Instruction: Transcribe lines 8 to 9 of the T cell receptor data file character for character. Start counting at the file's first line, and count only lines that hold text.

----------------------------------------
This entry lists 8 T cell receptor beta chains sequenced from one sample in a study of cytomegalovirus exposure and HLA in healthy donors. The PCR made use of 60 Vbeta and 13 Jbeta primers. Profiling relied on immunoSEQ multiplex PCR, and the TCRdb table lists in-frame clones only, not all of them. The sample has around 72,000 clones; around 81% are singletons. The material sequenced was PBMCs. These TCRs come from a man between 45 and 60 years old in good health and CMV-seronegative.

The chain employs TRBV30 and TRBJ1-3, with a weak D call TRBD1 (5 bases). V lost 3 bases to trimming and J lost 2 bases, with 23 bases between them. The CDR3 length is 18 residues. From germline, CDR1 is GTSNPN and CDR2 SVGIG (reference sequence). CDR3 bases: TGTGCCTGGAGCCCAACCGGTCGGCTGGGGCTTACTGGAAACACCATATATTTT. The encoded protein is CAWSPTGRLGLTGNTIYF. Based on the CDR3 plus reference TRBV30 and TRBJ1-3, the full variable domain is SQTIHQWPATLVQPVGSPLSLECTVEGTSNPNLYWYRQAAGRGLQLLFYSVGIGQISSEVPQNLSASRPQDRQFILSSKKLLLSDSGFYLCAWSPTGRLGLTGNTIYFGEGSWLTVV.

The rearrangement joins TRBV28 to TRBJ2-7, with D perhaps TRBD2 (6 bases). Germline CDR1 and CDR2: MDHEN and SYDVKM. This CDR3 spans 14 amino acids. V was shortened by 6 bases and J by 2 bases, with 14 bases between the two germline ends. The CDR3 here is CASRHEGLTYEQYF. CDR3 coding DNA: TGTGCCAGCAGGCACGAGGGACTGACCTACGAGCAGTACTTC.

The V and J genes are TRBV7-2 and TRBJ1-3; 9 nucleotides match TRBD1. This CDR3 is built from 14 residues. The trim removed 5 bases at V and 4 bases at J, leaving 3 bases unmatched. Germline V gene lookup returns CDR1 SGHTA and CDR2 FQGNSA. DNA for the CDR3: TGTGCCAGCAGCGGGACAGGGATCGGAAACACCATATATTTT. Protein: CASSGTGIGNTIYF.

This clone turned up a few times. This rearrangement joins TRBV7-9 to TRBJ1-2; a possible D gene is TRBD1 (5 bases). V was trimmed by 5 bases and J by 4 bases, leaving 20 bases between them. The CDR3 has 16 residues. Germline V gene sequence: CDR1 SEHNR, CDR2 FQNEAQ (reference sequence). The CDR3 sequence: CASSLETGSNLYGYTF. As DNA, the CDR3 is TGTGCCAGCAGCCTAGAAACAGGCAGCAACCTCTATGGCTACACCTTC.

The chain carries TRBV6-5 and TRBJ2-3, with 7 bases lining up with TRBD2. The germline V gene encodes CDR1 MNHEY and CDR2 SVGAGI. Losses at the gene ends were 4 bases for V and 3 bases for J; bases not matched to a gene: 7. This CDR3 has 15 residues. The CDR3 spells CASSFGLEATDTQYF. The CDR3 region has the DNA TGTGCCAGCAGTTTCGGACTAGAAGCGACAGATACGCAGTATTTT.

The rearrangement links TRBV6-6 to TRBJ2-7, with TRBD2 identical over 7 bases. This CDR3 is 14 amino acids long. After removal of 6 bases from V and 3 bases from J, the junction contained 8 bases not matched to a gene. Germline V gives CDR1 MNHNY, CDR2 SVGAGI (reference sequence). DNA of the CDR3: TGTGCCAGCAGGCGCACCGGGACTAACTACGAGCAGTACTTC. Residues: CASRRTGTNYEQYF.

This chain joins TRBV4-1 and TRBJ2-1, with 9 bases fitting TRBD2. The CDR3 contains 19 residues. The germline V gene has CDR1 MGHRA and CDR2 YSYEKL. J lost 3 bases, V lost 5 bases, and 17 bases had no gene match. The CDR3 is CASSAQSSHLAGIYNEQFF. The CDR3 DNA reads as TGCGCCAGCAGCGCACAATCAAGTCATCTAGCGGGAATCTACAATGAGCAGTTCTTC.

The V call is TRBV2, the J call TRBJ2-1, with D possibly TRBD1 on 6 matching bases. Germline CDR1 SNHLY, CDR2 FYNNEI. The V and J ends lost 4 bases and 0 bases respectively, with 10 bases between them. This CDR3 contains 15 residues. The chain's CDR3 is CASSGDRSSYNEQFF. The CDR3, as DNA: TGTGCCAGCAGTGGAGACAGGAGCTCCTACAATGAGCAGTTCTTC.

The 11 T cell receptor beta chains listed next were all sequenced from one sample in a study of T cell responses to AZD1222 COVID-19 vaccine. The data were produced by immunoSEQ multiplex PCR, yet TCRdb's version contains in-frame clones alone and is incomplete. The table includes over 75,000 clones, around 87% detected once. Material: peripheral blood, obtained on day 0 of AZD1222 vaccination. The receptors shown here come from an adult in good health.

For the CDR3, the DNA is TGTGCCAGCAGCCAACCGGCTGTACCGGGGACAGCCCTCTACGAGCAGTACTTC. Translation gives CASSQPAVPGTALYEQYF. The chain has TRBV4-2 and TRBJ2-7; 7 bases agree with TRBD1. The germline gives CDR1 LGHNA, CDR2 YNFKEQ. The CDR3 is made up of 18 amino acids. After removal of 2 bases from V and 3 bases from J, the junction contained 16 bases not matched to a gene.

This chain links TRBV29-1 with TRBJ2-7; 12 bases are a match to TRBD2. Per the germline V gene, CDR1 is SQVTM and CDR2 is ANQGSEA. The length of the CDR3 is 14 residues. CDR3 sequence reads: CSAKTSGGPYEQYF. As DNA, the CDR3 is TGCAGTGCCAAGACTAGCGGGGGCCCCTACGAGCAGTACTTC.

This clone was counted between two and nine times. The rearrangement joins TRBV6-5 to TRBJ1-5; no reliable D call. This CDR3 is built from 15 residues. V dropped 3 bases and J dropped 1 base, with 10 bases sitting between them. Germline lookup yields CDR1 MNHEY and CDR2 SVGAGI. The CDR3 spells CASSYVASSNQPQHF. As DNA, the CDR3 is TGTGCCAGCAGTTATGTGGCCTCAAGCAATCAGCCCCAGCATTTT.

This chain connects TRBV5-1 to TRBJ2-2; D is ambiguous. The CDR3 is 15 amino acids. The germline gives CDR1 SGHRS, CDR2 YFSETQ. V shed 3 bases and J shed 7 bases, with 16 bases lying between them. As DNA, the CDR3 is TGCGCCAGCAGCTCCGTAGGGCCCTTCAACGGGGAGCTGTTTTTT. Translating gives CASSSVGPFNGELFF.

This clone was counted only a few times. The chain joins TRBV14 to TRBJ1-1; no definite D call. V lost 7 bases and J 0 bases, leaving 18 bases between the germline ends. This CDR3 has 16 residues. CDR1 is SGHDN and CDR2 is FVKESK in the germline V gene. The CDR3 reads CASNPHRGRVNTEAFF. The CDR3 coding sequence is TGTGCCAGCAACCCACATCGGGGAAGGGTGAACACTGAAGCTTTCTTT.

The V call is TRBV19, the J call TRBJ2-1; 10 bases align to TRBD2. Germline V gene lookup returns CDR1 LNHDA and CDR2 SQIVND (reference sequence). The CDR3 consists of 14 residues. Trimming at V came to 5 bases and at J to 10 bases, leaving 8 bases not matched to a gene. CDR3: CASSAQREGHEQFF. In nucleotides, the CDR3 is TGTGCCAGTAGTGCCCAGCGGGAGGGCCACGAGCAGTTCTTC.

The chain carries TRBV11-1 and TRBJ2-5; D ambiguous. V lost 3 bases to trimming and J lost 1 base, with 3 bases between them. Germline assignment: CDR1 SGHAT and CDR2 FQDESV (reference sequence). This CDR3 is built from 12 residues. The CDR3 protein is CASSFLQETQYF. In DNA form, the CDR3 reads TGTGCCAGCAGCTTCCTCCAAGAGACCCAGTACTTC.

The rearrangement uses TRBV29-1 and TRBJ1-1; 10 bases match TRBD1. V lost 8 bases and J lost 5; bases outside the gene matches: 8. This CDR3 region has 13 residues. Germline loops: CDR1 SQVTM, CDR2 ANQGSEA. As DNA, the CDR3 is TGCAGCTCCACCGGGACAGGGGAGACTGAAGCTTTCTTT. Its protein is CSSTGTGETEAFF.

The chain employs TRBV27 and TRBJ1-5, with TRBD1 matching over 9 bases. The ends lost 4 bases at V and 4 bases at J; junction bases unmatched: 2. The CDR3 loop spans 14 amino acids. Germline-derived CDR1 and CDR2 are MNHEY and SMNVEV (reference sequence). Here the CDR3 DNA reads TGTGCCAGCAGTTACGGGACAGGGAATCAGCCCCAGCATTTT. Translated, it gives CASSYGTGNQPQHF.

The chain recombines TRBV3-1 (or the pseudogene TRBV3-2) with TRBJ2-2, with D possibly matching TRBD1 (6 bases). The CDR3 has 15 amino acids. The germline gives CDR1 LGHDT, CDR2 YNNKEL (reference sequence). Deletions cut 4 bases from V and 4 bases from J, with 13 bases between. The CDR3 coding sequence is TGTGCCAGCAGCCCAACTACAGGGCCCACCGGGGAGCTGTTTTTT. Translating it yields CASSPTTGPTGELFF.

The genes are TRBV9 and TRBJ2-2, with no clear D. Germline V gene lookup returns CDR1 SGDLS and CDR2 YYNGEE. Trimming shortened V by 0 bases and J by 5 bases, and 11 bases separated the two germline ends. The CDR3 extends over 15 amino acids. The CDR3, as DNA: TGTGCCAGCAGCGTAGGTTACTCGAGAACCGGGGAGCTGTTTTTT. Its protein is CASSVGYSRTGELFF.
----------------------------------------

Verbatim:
This chain joins TRBV4-1 and TRBJ2-1, with 9 bases fitting TRBD2. The CDR3 contains 19 residues. The germline V gene has CDR1 MGHRA and CDR2 YSYEKL. J lost 3 bases, V lost 5 bases, and 17 bases had no gene match. The CDR3 is CASSAQSSHLAGIYNEQFF. The CDR3 DNA reads as TGCGCCAGCAGCGCACAATCAAGTCATCTAGCGGGAATCTACAATGAGCAGTTCTTC.

The V call is TRBV2, the J call TRBJ2-1, with D possibly TRBD1 on 6 matching bases. Germline CDR1 SNHLY, CDR2 FYNNEI. The V and J ends lost 4 bases and 0 bases respectively, with 10 bases between them. This CDR3 contains 15 residues. The chain's CDR3 is CASSGDRSSYNEQFF. The CDR3, as DNA: TGTGCCAGCAGTGGAGACAGGAGCTCCTACAATGAGCAGTTCTTC.